CAMBRIDGE, Mass. — Where are global currencies headed in 2011? After three years of huge, crisis-driven exchange-rate swings, it is useful to take stock both of currency values and of the exchange-rate system as a whole. And my best guess is that we will see a mix of currency wars, currency collapses, and currency chaos in the year ahead — but that this won’t spell the end of the economic recovery, much less the end of the world.
Let’s start by acknowledging that the modern system of floating exchange rates has, on the whole, acquitted itself remarkably well. True, given complex risk factors and idiosyncratic policy preferences, it has been particularly challenging of late to divine the logic underlying big exchange-rate swings. For example, even though the United States was at the heart of the financial crisis, the dollar initially soared.
But, even if exchange rates work in mysterious ways, their cushioning effect is undeniable. The sharp depreciation of the euro after the crisis helped sustain German exports, thereby keeping the eurozone afloat.
Emerging markets’ currencies also collapsed, even in economies with huge foreign exchange reserves and relatively little debt. Since then, most emerging-market currencies have rebounded sharply. In hindsight, these exchange-rate swings mirrored the initial collapse and subsequent rebound in global trade, helping to mitigate the recession.
By contrast, the financial crisis was hardly an advertisement for expanding the scope of fixed exchange rates. The euro zone’s peripheral countries, including Greece, Portugal, Ireland and Spain, found themselves pinned to the mast of the common currency, unable to gain competitiveness through exchange-rate depreciation.
The intellectual father of the euro, Columbia University’s Robert Mundell, once famously opined that the optimal number of currencies in the world is an odd number, preferably less than three. It is hard to see why right now.
Perhaps when we have one world government, it will make sense to have one world currency. But, even setting aside the equilibrating benefits of flexible currencies, the prospect of a single, omnipotent central bank is not particularly appealing. Witness the vitriol and hysteria that accompanied the U.S. Federal Reserve’s policy of “quantitative easing.” Imagine the panic that would have ensued in a world where gold, storable commodities, and art were the only ways for investors to flee from the dollar.
But the continuing success of the floating exchange-rate system does not imply a smooth ride in 2011. For starters, we can certainly expect a continuation of the so-called currency wars, in which countries strive to keep their exchange rates from appreciating too rapidly and choking off exports. Asian governments will probably gradually “lose” their battle in this war in 2011, allowing their currencies to appreciate in the face of inflationary pressures and threats of trade retaliation.
As for currency collapse, the most prominent candidate has to be the euro. In an ideal world, Europe would deal with its excessive debt burdens through a restructuring of Greek, Irish and Portuguese liabilities, as well as municipal and bank debt in Spain. At the same time, these countries would regain export competitiveness through massive wage reductions.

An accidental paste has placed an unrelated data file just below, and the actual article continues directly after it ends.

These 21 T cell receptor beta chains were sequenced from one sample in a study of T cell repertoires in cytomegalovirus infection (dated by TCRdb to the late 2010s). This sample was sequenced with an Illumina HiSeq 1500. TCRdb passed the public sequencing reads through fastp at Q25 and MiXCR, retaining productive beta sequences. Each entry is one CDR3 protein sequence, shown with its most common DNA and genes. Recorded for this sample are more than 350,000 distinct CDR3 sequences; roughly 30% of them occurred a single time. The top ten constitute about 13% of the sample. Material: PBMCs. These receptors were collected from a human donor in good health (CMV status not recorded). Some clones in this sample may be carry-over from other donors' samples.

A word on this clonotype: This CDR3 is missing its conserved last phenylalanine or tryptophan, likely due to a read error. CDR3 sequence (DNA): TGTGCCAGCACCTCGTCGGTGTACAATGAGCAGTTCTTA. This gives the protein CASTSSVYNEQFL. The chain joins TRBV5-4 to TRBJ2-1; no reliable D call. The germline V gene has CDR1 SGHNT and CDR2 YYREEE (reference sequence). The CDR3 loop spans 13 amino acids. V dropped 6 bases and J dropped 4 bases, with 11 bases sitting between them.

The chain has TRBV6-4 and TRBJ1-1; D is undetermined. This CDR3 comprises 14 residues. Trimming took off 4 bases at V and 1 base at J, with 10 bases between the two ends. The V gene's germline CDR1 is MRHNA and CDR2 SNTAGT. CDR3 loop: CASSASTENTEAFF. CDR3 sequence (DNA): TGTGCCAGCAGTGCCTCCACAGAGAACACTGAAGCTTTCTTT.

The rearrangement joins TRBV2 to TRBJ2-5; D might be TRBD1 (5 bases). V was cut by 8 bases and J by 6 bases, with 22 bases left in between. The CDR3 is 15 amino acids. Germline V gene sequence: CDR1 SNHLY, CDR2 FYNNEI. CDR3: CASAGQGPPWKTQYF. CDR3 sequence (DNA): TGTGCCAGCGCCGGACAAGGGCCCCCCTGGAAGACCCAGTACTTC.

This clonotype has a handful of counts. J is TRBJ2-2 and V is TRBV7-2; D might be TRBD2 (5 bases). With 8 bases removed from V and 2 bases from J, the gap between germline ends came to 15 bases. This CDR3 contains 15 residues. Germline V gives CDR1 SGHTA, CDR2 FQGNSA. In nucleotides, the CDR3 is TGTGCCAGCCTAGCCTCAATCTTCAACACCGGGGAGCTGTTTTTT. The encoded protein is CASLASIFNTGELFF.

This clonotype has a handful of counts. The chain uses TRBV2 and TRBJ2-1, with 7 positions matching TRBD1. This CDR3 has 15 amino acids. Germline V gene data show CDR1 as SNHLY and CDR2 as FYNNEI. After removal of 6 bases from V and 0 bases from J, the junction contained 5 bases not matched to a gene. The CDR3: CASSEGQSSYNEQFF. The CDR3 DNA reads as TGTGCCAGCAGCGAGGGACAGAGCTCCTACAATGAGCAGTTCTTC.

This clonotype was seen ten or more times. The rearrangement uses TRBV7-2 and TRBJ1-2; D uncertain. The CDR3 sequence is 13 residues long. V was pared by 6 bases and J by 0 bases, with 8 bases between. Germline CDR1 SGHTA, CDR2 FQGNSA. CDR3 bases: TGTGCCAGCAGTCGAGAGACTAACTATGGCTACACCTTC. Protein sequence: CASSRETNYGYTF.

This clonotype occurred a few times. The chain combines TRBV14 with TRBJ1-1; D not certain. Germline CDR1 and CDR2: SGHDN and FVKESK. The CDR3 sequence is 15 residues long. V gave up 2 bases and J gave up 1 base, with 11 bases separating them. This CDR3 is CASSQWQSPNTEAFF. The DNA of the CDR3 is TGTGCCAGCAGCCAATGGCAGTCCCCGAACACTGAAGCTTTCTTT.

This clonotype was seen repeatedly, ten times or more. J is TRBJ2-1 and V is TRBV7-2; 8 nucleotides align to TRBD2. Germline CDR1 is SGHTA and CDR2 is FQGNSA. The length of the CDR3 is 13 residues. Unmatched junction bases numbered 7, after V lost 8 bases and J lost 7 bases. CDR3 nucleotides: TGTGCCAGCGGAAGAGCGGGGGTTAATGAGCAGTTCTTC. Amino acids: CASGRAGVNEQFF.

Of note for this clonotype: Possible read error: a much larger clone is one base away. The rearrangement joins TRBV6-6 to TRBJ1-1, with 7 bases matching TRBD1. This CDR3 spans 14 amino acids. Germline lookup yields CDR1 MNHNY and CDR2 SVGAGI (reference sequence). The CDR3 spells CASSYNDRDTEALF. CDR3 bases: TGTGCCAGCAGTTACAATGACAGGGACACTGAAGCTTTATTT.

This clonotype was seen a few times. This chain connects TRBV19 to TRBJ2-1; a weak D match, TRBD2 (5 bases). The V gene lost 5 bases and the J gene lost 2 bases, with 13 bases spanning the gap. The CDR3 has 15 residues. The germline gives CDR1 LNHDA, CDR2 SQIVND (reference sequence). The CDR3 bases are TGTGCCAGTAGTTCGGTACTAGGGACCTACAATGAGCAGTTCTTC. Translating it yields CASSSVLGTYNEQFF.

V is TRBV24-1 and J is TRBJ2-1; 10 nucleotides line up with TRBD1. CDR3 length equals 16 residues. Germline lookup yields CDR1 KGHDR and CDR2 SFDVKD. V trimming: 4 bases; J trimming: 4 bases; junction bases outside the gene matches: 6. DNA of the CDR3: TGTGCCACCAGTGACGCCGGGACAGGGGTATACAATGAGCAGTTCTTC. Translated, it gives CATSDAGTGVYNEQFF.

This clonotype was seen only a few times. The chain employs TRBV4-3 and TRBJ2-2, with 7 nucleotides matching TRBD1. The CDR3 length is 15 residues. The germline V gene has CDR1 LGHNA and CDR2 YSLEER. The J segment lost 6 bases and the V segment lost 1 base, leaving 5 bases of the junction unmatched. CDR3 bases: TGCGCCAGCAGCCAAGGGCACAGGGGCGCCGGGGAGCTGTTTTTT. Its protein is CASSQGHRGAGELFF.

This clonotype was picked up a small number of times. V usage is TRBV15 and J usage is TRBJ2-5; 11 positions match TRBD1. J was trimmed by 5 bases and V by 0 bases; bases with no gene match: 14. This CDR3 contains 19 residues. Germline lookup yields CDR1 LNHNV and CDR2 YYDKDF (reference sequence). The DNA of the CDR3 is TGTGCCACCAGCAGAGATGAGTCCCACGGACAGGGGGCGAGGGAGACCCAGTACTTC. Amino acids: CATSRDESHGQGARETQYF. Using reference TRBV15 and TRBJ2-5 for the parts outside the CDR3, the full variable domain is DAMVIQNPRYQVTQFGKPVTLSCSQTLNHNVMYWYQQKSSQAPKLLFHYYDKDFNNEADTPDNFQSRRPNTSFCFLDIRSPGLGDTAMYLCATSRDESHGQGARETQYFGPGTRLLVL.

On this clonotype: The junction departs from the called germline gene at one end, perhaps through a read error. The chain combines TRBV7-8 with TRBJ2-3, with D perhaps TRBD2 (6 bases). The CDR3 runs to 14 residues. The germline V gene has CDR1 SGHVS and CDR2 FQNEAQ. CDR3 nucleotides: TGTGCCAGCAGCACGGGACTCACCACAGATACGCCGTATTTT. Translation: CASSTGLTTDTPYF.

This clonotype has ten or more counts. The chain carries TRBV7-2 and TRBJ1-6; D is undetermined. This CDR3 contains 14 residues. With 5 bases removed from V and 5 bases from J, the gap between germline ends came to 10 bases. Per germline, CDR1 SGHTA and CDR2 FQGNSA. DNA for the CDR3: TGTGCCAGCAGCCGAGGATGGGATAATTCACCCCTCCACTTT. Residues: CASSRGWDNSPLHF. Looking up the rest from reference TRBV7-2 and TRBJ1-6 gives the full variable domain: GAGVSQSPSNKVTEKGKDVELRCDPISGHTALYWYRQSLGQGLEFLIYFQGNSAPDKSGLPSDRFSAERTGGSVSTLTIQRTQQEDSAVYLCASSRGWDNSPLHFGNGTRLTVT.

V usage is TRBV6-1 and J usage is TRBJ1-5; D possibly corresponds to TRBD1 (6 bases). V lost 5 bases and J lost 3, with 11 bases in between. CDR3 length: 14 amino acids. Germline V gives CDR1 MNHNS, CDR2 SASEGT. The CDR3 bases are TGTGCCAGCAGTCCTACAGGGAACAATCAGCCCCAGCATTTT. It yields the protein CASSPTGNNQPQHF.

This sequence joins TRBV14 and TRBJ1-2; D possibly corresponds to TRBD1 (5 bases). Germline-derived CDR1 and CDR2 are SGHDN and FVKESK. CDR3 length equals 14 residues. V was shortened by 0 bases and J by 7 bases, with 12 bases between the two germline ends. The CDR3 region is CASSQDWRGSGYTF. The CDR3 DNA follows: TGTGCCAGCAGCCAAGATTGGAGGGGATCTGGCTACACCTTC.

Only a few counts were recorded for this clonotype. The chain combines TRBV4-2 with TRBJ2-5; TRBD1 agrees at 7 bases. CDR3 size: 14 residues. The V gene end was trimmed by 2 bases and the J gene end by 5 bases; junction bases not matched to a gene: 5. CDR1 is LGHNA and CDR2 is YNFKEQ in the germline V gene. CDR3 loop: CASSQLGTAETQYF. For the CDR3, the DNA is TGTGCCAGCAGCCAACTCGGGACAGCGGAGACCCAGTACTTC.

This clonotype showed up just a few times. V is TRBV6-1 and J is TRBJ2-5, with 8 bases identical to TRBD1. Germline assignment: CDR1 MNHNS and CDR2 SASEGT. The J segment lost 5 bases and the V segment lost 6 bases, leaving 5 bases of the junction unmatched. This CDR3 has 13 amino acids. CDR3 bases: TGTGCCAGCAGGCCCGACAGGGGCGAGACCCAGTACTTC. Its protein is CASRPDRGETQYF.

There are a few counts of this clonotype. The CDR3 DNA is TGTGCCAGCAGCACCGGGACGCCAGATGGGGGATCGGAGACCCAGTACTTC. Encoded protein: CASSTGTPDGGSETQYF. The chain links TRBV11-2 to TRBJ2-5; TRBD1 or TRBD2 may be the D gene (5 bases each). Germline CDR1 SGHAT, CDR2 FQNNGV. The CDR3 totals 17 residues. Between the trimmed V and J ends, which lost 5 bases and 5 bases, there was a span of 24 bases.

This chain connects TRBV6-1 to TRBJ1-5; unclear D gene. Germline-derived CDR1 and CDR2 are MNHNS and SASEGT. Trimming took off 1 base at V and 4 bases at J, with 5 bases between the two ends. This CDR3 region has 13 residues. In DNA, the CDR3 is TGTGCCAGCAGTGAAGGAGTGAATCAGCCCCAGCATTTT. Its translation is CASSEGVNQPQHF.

For now, however, European policymakers seem to prefer to keep escalating the size of bridge loans to the periphery, not wanting to acknowledge that private markets will ultimately require a more durable and sustainable solution. No risk factor is more dangerous for a currency than policymakers’ refusal to face fiscal realities; until European officials do, the euro remains vulnerable.
The dollar, on the other hand, looks like a safer bet in 2011. For one thing, its purchasing power is already scraping along at a fairly low level globally — indeed, near an all-time low, according to the Fed’s broad dollar exchange-rate index. Thus, normal re-equilibration to “purchasing power parity” should give the dollar slight upward momentum.
Of course, some believe that the Fed’s mass purchases of U.S. debt poses an even bigger risk than Europe’s sovereign debt crisis. Perhaps, but most students of monetary policy view quantitative easing as the textbook policy for pulling an economy out of a zero-interest-rate “liquidity trap,” thereby preventing the onset of a sustained deflation, which would exacerbate debt burdens.
As for China’s renminbi, it is still supported by a highly political exchange-rate regime. Eventually, China’s rapid growth will have to be reflected in a significant rise in its currency, its domestic price level, or in both. But, in 2011, most of the equilibration will likely take place through inflation.
Finally, currency chaos is the safest bet of all, with sharp and unpredictable swings in floating exchange rates around the world. During the mid-2000s, there was a brief window when some argued that currencies had become more stable as a corollary of the “Great Moderation” in macroeconomic activity. Nobody is saying that now. The floating exchange-rate system works surprisingly well, but currency volatility and unpredictability look likely to remain an enduring constant in 2011 and beyond.
Kenneth Rogoff is a professor of economics and public policy at Harvard University, and was formerly chief economist at the IMF. © 2011 Project Syndicate